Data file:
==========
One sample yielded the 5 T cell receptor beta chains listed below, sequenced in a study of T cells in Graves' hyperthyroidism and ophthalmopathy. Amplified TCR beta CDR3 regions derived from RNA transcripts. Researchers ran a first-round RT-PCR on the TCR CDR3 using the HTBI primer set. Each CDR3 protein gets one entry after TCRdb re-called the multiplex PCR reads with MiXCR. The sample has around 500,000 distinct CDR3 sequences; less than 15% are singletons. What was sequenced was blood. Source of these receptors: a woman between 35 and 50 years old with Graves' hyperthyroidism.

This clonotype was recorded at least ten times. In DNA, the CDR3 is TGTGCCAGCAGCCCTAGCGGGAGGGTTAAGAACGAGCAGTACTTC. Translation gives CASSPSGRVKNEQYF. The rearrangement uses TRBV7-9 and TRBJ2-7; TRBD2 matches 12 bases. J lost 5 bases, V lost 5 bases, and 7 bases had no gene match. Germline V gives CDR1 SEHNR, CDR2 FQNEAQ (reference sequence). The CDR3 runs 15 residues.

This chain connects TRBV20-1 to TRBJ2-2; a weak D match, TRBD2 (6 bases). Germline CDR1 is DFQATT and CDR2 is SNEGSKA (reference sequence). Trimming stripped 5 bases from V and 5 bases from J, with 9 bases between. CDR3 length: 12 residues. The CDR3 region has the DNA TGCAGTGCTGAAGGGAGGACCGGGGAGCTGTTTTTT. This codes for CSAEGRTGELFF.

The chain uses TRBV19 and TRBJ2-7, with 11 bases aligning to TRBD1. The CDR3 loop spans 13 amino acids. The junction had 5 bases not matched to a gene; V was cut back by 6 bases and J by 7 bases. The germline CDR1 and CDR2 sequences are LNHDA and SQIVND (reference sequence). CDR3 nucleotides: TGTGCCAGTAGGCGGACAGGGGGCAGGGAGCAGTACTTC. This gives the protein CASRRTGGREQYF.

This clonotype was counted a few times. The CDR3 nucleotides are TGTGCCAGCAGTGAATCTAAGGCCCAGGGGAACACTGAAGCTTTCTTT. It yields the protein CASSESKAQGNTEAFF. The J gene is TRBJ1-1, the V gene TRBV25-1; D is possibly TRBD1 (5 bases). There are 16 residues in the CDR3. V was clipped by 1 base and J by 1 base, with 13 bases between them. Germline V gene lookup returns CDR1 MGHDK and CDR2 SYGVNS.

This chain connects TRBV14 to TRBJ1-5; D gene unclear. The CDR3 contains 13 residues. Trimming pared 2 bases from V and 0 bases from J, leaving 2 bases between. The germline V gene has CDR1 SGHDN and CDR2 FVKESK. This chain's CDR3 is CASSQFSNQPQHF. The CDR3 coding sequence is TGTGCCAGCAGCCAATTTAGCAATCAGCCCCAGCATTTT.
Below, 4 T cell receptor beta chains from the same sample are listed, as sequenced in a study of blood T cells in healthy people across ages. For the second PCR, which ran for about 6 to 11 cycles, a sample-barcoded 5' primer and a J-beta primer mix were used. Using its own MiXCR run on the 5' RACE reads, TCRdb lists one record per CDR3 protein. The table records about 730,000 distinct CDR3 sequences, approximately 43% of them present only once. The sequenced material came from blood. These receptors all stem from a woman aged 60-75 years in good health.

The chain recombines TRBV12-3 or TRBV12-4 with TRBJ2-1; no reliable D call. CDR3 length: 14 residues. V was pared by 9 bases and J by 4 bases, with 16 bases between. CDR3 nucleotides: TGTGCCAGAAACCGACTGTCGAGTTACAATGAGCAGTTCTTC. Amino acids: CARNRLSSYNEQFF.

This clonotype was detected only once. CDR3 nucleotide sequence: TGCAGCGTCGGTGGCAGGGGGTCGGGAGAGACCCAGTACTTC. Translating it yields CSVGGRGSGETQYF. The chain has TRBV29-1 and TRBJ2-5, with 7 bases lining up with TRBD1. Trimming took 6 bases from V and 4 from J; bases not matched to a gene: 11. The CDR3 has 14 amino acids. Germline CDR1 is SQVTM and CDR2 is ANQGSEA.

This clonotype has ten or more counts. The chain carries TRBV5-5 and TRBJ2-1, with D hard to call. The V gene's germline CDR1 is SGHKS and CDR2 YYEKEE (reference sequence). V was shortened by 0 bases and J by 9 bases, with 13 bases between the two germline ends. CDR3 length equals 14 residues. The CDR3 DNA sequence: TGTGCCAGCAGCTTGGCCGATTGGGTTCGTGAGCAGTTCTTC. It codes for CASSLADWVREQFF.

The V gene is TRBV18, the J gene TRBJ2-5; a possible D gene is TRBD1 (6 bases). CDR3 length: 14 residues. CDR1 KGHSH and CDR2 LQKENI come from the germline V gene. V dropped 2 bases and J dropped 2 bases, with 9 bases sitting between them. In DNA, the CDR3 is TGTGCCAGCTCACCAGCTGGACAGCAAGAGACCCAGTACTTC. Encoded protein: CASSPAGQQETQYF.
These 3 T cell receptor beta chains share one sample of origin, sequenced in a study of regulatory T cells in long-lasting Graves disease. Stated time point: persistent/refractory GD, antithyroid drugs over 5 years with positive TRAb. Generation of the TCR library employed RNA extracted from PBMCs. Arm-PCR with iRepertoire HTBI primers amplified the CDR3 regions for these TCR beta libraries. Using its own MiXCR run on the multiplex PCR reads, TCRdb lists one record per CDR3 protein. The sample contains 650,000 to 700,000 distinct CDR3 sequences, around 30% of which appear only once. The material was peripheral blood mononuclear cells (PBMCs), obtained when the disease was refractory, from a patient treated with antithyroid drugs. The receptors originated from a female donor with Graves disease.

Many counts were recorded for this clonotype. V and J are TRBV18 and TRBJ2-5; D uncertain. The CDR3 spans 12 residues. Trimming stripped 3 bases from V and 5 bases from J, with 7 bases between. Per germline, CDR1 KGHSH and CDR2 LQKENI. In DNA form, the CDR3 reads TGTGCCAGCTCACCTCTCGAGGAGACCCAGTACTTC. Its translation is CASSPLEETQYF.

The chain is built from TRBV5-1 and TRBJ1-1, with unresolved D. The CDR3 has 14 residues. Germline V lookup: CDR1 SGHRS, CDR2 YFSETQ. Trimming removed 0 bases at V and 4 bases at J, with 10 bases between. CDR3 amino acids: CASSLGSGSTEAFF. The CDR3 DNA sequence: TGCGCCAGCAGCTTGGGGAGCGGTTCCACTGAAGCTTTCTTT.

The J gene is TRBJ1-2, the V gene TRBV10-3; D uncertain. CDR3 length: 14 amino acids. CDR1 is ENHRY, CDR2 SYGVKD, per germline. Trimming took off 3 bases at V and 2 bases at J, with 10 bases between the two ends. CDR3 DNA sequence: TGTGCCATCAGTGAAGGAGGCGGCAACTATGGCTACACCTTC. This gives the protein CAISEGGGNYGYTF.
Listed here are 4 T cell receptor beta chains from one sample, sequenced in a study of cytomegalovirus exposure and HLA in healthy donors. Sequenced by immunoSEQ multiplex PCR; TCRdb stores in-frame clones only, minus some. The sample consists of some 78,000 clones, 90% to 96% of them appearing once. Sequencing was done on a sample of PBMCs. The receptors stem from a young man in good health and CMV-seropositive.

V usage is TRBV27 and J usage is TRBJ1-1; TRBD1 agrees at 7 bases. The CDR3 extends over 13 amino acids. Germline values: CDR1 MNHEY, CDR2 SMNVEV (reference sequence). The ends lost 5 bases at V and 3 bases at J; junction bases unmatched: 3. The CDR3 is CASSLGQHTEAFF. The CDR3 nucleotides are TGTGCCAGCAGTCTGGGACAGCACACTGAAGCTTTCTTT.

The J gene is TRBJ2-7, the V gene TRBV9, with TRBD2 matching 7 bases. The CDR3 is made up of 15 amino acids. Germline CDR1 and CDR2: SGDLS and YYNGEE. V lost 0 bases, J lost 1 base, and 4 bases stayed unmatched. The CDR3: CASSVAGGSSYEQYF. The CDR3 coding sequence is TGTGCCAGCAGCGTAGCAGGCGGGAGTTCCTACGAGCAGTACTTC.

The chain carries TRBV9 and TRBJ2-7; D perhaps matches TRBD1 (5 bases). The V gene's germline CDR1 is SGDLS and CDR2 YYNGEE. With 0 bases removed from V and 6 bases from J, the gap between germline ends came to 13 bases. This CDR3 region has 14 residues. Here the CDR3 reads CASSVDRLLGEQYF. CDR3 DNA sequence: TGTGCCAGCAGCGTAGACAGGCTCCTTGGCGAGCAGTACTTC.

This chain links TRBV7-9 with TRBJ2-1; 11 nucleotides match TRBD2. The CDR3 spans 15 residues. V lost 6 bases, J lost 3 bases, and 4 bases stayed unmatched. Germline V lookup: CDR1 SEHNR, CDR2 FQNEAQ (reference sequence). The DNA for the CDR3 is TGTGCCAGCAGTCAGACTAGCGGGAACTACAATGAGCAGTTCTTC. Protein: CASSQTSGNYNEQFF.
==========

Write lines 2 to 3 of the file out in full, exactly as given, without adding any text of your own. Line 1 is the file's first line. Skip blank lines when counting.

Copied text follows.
This clonotype was recorded at least ten times. In DNA, the CDR3 is TGTGCCAGCAGCCCTAGCGGGAGGGTTAAGAACGAGCAGTACTTC. Translation gives CASSPSGRVKNEQYF. The rearrangement uses TRBV7-9 and TRBJ2-7; TRBD2 matches 12 bases. J lost 5 bases, V lost 5 bases, and 7 bases had no gene match. Germline V gives CDR1 SEHNR, CDR2 FQNEAQ (reference sequence). The CDR3 runs 15 residues.

This chain connects TRBV20-1 to TRBJ2-2; a weak D match, TRBD2 (6 bases). Germline CDR1 is DFQATT and CDR2 is SNEGSKA (reference sequence). Trimming stripped 5 bases from V and 5 bases from J, with 9 bases between. CDR3 length: 12 residues. The CDR3 region has the DNA TGCAGTGCTGAAGGGAGGACCGGGGAGCTGTTTTTT. This codes for CSAEGRTGELFF.